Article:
On Sunday, March 7th, 1965, Alabama state troopers and local police attacked a peaceful march by 600 civil rights demonstrators from Selma to Montgomery. The day would be remembered as Bloody Sunday. The marchers were just a few blocks into their planned route when they were tear-gassed and beaten by police on the Edmund Pettus Bridge over the Alabama River. Bloody Sunday was the first of three attempted marches from Selma to Montgomery, which was finally completed under federal protection and led by Dr. Martin Luther King, Jr. It is widely credited with helping pass the 1965 Voting Rights Act. [includes rush transcript]
ANJALI KAMAT: We go now to an event that took place forty-five years ago: Bloody Sunday. On March 7th, 1965, Alabama state troopers and local police attacked a peaceful march by 600 civil rights demonstrators from Selma to Montgomery. The marchers were just a few blocks into their planned route when they were tear-gassed and beaten by police on the Edmund Pettus Bridge over the Alabama River.
Bloody Sunday was the first of three attempted marches from Selma to Montgomery, which was finally completed under federal protection and led by Dr. Martin Luther King, Jr. It is widely credited with helping pass the 1965 Voting Rights Act.
About 10,000 people gathered on the bridge this Sunday to commemorate what President Obama called, from Washington, “that terrible day in Selma.”
AMY GOODMAN: Congressman John Lewis, who was among the original participants and badly beaten forty-five years ago, led this Sunday’s march across the bridge, saying the events of March 7th, 1965, quote, “changed America forever.” Among the crowd that crossed the bridge Sunday was Reverend Jesse Jackson and Winnie Mandela, the former wife of anti-apartheid leader and former South African president Nelson Mandela.
For more, we’re joined on the phone from Selma, Alabama by the civil rights activist and lawyer Faya Rose Touré. She is the founder of the National Voting Rights Museum and the annual Bridge Crossing Jubilee.
Welcome to Democracy Now! Explain what happened yesterday. It’s an honor to have you with us.
FAYA ROSE TOURÉ: Thank you.
What happened yesterday will continue today. Yesterday, I think it was over 10,000 people. I mean, as far as the eye could see, beyond the bridge and behind the bridge, were thousands of people of all ages and all races, really marching for democracy now.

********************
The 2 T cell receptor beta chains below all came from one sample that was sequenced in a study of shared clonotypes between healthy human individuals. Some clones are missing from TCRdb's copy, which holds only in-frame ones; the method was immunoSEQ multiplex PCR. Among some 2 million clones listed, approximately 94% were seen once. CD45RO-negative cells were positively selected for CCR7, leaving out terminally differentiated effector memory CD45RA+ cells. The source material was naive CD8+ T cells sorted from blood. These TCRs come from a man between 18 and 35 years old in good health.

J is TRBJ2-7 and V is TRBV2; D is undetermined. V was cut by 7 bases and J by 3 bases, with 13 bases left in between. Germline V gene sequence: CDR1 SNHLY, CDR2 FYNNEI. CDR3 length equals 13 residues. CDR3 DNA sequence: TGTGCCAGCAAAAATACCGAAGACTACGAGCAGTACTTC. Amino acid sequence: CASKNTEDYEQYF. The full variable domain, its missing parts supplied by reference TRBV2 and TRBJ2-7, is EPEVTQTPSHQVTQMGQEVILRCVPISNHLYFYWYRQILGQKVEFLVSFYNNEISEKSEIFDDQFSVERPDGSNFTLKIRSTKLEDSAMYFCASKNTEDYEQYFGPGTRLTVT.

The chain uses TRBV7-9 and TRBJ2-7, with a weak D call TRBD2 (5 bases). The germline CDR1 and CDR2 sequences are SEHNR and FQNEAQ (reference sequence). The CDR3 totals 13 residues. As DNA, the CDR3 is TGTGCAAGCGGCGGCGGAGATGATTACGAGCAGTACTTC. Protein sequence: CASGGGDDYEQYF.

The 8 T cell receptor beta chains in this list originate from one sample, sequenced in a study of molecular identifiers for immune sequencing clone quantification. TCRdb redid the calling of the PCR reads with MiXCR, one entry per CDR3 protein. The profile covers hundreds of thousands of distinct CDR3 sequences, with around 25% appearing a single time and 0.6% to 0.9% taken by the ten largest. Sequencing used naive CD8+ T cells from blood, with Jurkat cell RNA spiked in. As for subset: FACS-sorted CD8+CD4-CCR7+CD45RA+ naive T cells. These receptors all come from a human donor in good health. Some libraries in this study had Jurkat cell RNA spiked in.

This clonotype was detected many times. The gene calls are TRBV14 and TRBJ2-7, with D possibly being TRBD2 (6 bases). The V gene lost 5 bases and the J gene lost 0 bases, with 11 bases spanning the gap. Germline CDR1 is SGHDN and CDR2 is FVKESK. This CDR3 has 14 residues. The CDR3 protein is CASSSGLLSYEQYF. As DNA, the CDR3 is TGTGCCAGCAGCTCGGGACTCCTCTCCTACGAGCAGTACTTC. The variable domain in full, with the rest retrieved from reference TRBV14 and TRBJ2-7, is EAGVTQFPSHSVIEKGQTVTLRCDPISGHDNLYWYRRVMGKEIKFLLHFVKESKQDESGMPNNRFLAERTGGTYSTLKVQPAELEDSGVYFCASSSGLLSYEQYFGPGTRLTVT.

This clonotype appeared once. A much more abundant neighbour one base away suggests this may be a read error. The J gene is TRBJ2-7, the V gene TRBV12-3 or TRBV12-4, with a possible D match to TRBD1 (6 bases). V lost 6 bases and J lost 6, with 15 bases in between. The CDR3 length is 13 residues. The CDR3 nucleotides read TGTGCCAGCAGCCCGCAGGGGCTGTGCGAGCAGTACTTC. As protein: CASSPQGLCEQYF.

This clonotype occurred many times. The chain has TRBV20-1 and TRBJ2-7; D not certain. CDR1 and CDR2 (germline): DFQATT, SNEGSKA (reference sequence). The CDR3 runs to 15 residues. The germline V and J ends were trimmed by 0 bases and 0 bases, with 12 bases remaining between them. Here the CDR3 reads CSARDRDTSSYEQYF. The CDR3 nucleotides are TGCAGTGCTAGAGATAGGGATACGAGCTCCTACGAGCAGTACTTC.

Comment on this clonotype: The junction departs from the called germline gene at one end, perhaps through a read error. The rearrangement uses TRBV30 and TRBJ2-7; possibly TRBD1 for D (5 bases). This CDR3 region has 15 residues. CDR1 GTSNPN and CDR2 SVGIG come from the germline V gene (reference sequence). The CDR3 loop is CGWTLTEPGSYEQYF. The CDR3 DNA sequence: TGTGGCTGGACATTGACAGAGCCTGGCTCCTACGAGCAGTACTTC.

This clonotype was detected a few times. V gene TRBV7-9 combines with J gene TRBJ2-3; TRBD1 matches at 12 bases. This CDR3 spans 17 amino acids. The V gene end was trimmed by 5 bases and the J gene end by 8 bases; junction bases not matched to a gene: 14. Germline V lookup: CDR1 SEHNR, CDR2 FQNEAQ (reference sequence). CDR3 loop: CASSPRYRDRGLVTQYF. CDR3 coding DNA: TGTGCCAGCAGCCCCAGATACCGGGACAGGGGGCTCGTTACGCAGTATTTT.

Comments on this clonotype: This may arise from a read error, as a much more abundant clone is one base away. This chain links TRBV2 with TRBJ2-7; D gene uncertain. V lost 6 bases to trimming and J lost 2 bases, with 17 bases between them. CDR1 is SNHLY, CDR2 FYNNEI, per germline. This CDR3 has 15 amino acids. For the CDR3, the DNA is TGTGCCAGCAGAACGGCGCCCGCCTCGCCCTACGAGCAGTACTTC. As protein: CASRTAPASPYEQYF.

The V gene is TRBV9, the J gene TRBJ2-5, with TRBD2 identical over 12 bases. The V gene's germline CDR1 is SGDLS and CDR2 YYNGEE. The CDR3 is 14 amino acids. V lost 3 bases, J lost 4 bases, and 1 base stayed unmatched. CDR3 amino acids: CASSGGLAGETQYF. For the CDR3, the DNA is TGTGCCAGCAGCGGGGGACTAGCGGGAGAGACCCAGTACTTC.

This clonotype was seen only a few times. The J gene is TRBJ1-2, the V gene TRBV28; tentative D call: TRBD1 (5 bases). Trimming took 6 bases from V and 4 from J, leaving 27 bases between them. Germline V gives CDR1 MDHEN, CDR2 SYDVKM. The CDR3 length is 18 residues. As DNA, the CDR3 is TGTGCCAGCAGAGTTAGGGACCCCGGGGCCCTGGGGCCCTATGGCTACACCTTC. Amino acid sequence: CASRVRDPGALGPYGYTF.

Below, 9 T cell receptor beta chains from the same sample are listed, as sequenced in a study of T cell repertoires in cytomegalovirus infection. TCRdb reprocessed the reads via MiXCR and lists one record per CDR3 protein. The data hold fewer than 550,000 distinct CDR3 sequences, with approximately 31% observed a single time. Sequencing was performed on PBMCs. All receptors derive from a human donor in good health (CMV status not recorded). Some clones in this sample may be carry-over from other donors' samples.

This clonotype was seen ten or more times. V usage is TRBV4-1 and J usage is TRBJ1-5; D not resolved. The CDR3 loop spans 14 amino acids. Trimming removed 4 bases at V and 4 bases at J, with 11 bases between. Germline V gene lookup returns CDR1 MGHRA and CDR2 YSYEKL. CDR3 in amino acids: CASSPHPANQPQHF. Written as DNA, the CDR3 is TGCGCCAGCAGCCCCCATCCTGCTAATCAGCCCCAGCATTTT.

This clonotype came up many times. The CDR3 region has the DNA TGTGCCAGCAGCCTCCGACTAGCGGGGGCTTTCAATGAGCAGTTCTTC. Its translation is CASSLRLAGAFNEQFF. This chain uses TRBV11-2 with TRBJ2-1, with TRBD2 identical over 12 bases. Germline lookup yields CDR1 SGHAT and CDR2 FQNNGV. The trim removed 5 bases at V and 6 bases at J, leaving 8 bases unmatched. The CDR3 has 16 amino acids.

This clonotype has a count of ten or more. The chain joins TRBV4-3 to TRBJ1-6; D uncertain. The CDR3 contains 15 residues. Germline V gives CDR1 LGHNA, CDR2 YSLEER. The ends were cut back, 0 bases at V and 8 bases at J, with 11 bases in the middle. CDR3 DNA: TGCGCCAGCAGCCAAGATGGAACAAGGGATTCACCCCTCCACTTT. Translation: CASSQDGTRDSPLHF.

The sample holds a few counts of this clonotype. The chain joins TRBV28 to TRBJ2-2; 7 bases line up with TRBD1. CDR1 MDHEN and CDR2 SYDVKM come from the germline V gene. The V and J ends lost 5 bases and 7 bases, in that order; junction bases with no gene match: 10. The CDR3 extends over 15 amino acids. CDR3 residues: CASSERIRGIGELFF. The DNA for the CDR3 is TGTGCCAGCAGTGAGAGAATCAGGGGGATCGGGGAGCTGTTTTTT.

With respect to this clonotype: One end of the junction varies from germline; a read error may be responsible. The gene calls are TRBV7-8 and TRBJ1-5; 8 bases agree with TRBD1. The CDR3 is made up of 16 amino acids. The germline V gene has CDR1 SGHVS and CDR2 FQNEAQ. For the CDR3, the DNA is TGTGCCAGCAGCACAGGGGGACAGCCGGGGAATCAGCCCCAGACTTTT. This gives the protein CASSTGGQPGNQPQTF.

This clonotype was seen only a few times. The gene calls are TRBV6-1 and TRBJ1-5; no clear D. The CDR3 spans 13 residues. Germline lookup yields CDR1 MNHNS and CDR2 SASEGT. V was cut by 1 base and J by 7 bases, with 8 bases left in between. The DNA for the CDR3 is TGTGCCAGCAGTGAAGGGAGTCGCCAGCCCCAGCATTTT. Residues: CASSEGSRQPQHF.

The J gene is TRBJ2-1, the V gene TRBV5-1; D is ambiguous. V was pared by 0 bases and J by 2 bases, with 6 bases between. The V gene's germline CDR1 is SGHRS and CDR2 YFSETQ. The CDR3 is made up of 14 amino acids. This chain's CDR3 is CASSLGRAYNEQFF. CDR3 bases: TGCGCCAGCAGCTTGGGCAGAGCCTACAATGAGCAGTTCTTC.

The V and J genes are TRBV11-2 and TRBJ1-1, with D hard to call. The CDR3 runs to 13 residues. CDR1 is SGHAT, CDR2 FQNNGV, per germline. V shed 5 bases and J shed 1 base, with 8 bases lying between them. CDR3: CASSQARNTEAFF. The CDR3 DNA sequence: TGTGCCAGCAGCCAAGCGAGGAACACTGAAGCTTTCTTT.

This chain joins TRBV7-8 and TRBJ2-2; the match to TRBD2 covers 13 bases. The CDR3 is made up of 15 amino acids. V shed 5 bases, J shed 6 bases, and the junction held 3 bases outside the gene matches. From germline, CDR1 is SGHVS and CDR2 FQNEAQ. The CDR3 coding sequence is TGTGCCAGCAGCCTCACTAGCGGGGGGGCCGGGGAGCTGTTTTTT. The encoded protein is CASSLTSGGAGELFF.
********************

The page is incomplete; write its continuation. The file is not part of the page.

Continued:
We commemorate Bloody Sunday not just to remember the past, but to remind our people of how precious the right to vote is. And if we are not vigilant, we can lose it. And that’s what Bloody Sunday is about, a reminder that the struggle to secure the right to vote goes on. And there’s a right-wing agenda that is determined to take it away. That’s what I think the Tea Party is all about. So, yesterday, at the bridge, we announced the formation of the Coffee Party. And the Coffee Party is an attempt to organize people who really believe in democracy for all people, so that our voices can be heard.
AMY GOODMAN: The Coffee Party, as opposed to the Tea Party?
FAYA ROSE TOURÉ: That’s right, the Coffee Party.
ANJALI KAMAT: And what’s the Coffee Party calling for?
FAYA ROSE TOURÉ: The Coffee Party is calling for what this, your station, stands for: true democracy for all people, which means healthcare, full coverage for all people, and not just for American citizens, lest we forget that even though black people were called American citizens, we were treated as bad, if not worse, than our immigrant brothers and sisters. As far as we’re concerned, there are no illegal aliens. We are all people. We are all humans. And a true democracy would take care of children of all races, whether they are American citizens or not. We’re also calling for full education opportunity for all children, including the children of so-called illegal alien immigrants. We believe that every child has a right to that. We were joined by Latino children from Chicago and all over this country. In one voice, we’re saying the Coffee Party will lift up the rights of our people. And our major focus right now — and you have to forgive my voice —-
AMY GOODMAN: Faya Rose Touré, we certainly understand, because what’s going on yesterday and today. And the significance for especially young people, who weren’t around forty-five years ago, of what happened on that day in Selma?
FAYA ROSE TOURÉ: And a lot of them, for the first time, heard about Jim Crow segregation. They didn’t know that Viola Liuzzo -— and her daughter was there. This is the woman from Detroit who lost her life. They didn’t know about Jimmie Lee Jackson. His sister was there. Jimmie Lee Jackson is the young man that was killed in Marion, a veteran who had sacrificed his life for this country, and he was killed, not abroad, but right here. They learned about Amelia Boynton, 104 years old, who crossed that bridge with us, and, as you said, John Lewis and thousands of foot soldiers.
But see, education is the hardest bridge we’ll ever have to cross. In slavery, it was against the law for black children to read. Here we are, 150 years out of slavery, and who is at the bottom of the academic barrel? Black children, Latino children. And why? Because of the policies. No Child Left Behind has kicked our children behind. So we believe that in order to move this country forward, to tap into the true talent and genius of all children, we support President Obama’s demand and his policy that all children be equally educated.
AMY GOODMAN: Faya Rose Touré, we’re going to have to leave it there. Thank you for being with us and for organizing this remarkable Bridge Crossing Jubilee on the forty-fifth anniversary of Selma.